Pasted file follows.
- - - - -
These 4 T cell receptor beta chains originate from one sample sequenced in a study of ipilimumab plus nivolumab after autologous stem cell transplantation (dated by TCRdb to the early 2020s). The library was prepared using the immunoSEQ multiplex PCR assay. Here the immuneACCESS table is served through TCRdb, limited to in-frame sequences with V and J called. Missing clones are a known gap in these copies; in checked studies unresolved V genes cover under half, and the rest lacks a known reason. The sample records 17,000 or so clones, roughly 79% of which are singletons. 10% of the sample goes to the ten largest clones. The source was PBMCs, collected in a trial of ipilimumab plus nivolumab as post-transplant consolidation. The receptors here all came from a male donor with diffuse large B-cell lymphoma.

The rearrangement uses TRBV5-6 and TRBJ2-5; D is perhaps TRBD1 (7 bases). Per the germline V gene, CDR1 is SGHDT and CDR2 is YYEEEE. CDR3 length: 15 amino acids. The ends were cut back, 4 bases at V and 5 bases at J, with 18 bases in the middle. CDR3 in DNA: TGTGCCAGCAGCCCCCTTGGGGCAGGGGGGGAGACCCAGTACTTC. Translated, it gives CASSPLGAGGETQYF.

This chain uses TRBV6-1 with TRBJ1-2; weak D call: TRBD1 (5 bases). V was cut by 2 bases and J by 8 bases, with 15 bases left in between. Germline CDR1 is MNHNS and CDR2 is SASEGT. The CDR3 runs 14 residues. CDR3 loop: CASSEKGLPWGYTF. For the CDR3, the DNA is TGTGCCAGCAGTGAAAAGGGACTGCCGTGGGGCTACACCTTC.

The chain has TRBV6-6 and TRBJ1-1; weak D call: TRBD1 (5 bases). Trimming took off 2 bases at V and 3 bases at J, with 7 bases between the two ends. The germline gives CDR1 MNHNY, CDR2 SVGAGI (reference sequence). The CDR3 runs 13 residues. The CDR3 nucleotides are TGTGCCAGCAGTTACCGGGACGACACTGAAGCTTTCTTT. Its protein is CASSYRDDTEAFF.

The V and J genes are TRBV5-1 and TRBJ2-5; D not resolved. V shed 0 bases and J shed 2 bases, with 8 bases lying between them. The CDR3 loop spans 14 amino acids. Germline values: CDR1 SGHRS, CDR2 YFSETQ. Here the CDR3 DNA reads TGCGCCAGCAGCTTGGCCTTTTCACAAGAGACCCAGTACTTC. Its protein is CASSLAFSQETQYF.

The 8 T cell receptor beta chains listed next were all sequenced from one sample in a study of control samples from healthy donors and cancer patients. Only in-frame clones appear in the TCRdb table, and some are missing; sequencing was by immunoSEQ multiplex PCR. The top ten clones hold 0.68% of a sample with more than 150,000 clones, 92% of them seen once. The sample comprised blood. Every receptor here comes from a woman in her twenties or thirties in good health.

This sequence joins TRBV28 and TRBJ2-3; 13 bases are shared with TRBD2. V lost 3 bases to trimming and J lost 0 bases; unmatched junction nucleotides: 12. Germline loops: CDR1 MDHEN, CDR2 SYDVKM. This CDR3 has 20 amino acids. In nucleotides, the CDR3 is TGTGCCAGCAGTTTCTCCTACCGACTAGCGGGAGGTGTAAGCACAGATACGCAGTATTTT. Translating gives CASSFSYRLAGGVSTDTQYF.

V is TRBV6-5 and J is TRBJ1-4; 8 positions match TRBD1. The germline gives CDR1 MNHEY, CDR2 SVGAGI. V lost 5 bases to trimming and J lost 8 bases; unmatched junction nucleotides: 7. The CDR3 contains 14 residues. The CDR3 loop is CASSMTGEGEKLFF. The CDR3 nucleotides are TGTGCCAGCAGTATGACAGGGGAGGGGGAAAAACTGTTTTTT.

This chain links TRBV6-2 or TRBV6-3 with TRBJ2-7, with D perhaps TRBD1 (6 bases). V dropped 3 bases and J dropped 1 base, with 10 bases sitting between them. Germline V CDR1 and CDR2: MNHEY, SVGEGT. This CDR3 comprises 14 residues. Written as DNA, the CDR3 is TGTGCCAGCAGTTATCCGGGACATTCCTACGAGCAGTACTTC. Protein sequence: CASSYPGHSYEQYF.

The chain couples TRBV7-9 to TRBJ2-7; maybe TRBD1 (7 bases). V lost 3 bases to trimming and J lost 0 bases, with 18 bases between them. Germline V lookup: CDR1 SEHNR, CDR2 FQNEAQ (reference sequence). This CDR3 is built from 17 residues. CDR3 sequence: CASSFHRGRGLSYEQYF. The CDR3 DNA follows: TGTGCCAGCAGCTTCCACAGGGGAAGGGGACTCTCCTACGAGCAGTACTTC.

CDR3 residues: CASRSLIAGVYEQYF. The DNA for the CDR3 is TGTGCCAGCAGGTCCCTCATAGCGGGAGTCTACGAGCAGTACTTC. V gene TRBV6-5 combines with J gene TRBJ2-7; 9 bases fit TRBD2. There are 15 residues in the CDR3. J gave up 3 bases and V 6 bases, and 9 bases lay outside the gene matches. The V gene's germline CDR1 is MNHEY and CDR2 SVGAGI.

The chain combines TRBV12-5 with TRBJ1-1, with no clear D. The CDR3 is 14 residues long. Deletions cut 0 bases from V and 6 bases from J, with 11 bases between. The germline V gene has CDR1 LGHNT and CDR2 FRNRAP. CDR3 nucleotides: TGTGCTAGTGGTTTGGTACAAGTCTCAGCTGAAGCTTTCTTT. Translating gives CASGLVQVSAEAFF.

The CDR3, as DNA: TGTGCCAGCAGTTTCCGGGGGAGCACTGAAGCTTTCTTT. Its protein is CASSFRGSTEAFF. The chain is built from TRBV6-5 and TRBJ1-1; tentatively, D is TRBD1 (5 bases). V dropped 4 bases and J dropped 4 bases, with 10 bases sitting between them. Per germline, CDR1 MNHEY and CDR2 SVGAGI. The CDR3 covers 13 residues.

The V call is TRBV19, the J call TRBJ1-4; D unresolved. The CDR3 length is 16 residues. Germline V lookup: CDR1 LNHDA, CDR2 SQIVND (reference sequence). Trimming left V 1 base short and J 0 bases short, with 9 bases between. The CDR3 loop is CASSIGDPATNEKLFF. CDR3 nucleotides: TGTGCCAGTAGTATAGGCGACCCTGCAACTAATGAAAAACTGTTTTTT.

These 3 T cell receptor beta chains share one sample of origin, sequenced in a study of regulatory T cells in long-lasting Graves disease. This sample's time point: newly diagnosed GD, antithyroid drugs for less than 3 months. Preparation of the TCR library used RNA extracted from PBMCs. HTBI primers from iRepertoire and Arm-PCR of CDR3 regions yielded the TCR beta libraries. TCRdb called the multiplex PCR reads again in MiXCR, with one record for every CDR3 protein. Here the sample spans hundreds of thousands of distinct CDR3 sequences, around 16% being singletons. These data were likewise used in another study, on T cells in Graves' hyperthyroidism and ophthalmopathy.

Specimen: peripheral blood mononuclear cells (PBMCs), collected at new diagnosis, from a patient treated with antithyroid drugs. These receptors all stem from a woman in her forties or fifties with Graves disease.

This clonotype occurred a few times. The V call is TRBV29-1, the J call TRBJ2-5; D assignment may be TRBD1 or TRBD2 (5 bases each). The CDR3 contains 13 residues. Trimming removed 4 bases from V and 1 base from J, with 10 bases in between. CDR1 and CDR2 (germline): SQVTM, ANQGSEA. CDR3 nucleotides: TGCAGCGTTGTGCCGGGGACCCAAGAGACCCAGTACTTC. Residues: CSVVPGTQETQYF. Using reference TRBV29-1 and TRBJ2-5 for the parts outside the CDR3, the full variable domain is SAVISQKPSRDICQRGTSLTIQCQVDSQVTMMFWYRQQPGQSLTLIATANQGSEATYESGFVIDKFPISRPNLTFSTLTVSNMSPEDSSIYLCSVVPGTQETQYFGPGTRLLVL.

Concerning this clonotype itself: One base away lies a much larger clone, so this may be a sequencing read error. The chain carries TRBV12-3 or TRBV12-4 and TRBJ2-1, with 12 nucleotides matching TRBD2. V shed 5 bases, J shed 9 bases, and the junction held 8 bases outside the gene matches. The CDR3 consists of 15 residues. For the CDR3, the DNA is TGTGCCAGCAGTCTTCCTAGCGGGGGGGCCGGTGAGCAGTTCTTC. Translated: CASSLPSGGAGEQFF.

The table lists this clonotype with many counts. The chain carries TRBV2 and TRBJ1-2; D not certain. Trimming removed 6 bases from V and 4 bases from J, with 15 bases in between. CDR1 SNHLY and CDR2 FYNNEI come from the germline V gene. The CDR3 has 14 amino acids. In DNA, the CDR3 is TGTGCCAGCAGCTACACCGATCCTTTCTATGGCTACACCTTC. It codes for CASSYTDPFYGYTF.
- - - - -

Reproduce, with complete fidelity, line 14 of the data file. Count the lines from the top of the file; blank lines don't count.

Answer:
The V call is TRBV19, the J call TRBJ1-4; D unresolved. The CDR3 length is 16 residues. Germline V lookup: CDR1 LNHDA, CDR2 SQIVND (reference sequence). Trimming left V 1 base short and J 0 bases short, with 9 bases between. The CDR3 loop is CASSIGDPATNEKLFF. CDR3 nucleotides: TGTGCCAGTAGTATAGGCGACCCTGCAACTAATGAAAAACTGTTTTTT.